U.S. President Biden has signed a new executive order imposing new sanctions on Russia for actions by "its government and intelligence services against the U.S. sovereignty and interests." The administration formally named Russian Foreign Intelligence Service (SVR), also known as APT 29, Cozy Bear, and The Dukes, as the perpetrator of the broad-scope cyber espionage campaign that exploited the SolarWinds Orion platform and other information technology infrastructures. 

The SVR's compromise of the SolarWinds software supply chain gave it the ability to spy or potentially disrupt more than 16,000 computer systems worldwide, the administration claimed. The scope of this compromise is a national security and public safety concern and places an undue burden on the mostly private sector victims "who must bear the unusually high cost of mitigating this incident."

According to the executive order, the new sanctions send a signal that the U.S. will impose costs in a strategic and economically impactful manner on Russia if it continues or escalates its destabilizing international actions. This includes, in particular, efforts to undermine the conduct of free and fair democratic elections and democratic institutions in the U.S. and its allies and partners; engage in and facilitate malicious cyber activities against the U.S. foster and use transnational corruption to influence foreign governments; pursue extraterritorial activities targeting dissidents or journalists; undermine security in countries and regions important to United States national security; and violate well-established principles of international law, including respect for the territorial integrity of states.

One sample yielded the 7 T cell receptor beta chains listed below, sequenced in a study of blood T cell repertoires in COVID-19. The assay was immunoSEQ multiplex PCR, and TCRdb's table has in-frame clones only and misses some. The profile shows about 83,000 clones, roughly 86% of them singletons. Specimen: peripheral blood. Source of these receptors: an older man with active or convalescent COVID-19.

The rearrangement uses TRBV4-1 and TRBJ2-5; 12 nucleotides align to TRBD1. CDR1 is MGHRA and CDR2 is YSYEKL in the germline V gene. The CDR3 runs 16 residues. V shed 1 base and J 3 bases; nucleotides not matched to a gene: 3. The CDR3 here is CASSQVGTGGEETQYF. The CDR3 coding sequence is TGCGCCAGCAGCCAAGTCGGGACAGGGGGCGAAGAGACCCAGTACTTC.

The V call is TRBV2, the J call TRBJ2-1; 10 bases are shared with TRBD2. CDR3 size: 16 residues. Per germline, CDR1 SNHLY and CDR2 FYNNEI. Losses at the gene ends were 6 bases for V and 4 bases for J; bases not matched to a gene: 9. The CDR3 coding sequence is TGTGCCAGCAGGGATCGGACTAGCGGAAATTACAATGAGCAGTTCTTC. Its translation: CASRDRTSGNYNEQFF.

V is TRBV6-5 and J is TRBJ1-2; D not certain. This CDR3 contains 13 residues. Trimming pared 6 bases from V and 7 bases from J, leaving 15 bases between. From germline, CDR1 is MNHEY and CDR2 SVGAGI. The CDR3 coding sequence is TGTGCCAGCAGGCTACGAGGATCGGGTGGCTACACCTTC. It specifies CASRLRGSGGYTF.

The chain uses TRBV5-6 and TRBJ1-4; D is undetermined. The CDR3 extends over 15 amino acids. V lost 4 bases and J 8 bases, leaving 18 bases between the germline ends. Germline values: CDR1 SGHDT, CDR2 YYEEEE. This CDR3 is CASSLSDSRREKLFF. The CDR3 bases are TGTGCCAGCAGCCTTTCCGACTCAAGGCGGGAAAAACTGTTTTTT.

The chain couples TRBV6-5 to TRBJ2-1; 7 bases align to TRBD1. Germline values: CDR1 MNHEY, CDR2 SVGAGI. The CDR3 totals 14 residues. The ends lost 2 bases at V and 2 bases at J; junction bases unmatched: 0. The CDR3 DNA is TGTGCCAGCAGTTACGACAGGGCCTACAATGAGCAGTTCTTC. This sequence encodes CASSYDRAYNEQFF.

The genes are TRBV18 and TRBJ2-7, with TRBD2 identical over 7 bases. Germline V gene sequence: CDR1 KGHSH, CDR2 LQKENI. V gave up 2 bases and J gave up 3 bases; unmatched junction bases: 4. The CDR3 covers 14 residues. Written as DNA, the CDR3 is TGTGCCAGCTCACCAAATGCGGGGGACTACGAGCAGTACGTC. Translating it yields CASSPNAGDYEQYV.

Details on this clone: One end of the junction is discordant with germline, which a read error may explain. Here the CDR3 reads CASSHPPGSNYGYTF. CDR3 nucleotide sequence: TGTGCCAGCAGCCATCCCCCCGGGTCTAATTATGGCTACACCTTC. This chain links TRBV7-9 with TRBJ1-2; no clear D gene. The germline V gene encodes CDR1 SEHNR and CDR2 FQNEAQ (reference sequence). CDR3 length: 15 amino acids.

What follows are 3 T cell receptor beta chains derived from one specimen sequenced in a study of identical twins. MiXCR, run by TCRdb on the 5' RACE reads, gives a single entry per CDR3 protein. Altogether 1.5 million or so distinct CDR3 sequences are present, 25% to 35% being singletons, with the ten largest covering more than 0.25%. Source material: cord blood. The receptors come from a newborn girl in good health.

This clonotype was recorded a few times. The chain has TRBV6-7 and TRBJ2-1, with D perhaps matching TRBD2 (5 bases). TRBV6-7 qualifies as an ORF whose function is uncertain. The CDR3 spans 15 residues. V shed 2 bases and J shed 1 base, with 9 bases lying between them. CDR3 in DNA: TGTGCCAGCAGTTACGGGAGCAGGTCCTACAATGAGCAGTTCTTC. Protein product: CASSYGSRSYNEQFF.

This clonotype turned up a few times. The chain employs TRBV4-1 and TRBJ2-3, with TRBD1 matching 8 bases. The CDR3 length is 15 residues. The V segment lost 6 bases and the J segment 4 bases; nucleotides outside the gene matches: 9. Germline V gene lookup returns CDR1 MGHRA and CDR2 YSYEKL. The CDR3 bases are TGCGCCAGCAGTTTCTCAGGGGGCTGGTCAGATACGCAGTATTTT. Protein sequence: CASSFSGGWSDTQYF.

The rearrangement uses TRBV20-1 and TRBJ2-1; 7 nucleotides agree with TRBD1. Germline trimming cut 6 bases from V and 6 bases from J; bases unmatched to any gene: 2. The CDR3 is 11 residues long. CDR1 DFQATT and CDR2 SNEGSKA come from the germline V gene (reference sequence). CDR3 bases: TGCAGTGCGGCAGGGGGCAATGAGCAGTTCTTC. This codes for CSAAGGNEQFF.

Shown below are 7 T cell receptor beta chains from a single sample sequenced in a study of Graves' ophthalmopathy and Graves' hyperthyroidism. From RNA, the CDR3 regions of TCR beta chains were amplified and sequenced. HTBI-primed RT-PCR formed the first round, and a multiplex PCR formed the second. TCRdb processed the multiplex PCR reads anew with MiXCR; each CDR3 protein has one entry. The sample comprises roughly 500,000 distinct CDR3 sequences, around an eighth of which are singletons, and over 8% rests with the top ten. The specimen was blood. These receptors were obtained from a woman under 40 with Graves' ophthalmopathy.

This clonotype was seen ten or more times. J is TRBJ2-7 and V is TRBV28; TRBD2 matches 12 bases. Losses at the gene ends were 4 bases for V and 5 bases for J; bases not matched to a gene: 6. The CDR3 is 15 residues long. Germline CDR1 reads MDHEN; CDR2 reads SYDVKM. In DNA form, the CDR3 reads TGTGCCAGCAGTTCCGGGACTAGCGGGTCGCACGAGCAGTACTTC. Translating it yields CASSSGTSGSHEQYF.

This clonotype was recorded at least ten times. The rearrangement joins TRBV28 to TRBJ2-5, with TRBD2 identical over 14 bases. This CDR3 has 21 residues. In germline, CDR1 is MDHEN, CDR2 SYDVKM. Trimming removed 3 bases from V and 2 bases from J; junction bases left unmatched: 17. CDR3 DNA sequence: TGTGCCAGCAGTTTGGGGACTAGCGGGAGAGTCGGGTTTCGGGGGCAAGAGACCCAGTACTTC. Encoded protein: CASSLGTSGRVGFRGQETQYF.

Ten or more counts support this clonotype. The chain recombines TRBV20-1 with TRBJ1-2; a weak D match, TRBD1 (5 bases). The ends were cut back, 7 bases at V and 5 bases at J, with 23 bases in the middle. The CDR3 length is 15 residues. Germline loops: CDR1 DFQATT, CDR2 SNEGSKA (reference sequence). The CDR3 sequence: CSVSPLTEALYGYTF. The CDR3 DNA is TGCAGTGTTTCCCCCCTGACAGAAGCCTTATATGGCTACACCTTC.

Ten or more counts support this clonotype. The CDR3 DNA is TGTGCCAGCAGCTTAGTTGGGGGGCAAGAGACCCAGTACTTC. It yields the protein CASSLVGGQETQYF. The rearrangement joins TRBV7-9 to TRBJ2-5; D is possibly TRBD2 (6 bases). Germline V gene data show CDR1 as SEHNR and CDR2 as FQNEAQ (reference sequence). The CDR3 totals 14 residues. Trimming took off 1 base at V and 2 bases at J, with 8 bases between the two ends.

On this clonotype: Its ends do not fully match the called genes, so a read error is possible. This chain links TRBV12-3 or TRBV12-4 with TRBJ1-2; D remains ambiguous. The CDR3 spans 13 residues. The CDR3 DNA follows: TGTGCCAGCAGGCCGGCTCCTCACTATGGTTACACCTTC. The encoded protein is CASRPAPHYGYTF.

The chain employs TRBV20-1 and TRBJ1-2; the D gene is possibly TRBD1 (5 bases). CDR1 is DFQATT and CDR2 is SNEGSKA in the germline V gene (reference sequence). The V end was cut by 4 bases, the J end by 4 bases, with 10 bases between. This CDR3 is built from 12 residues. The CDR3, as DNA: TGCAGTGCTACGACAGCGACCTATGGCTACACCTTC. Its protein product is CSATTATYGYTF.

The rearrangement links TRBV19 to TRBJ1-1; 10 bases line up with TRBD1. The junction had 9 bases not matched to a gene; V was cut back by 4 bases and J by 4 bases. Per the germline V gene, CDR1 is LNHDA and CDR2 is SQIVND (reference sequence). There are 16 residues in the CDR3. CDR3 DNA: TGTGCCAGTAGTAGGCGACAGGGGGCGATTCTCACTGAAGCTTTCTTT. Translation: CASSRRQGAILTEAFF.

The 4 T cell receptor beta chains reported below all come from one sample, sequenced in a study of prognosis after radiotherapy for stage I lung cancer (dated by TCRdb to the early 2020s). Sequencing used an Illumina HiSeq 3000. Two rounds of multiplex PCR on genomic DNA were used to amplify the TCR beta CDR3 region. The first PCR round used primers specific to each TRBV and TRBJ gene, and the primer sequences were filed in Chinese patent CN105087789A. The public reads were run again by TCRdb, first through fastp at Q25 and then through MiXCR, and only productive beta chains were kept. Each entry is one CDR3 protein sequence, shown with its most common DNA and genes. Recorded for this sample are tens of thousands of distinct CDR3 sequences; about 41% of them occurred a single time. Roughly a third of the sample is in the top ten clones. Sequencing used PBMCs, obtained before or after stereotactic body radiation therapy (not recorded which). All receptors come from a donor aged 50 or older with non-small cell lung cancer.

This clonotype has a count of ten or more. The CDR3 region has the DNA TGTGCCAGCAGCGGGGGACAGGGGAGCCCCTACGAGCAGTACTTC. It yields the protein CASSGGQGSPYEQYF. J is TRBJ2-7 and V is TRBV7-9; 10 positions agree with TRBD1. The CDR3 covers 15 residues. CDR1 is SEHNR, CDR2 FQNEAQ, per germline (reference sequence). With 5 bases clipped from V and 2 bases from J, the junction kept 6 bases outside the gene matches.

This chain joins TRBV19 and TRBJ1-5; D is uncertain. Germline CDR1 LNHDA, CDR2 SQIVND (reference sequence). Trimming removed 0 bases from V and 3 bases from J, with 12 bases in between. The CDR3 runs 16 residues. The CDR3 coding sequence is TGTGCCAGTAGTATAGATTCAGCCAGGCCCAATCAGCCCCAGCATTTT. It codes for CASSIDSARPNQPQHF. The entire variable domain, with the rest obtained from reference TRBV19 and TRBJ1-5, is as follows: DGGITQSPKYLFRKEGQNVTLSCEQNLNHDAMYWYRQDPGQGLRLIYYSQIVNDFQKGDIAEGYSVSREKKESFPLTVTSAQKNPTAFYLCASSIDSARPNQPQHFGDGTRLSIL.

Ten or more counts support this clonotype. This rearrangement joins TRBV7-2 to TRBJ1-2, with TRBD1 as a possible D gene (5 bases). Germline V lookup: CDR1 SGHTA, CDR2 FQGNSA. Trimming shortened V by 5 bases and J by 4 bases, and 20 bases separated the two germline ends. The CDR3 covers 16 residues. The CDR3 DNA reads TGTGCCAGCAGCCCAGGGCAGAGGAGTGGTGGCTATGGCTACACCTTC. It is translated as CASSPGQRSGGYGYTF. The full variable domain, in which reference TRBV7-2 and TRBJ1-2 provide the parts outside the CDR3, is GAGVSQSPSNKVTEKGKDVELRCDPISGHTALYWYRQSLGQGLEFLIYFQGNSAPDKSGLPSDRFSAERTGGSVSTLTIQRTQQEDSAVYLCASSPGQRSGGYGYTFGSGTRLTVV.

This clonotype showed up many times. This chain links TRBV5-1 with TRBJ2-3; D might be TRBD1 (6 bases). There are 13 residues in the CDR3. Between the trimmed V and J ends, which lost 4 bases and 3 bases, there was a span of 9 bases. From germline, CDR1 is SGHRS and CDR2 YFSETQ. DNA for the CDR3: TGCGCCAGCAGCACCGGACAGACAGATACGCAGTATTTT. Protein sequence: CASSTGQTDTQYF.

In addition, the U.S. Department of Treasury designated six Russian technology companies that provide support to the Russian Intelligence Services' cyber program, ranging from providing expertise to developing tools and infrastructure to facilitate malicious cyber activities. 

The Department of Treasury also sanctioned 32 entities and individuals carrying out Russian government-directed attempts to influence the 2020 U.S. president election, and other acts of disinformation and interference. 

According to Tim Wade, Technical Director, CTO Team at Vectra, a San Jose, Calif.-based provider of technology which applies AI to detect and hunt for cyberattackers,“This action underscores the increasing degree to which nation states leverage non-government entities as a strategic extension of their state cyber capabilities, which include actors drawn from criminal organizations in addition to the private sector.  In this specific case, the Treasury has drawn direct line of sight between these sanctions and the destabilizing role that the FSB, GRU, and SVR have played in the recent SolarWinds attacks.  However, the degree to which this acts as an effective deterrence remains to be seen."

“The good news is that the U.S. government supports a Global Cybersecurity Approach, as no single country alone can win against global cybercrime and cyberattacks. A collaborative approach, where countries work together with transparency, is the only way to tackle cybercrime," says Joseph Carson, chief security scientist and Advisory CISO at ThycoticCentrify, a Washington D.C. based provider of cloud identity security solutions. "Holding accountable those countries whom provide safe havens for cyber terrorism with strong actions will be the best means of reducing future cyberattacks.”

“This Executive Order represents a solid diplomatic response to malicious activity conducted by the Russian Federation, and has already gained public support from the EU and NATO, among others. Despite the accusations being made by Washington, it is likely that Moscow will deny the alleged accusations and respond diplomatically as well, while avoiding any further escalation of malicious cyber activity," says Stefano De Blasi, Threat Researcher at Digital Shadows, a San Francisco-based provider of digital risk protection solutions. "Soft power measures, such as financial sanctions and condemnations from the international community, can be critical tools to respond to harmful activity. However, they are unlikely to cause significant disruptions in the short term.”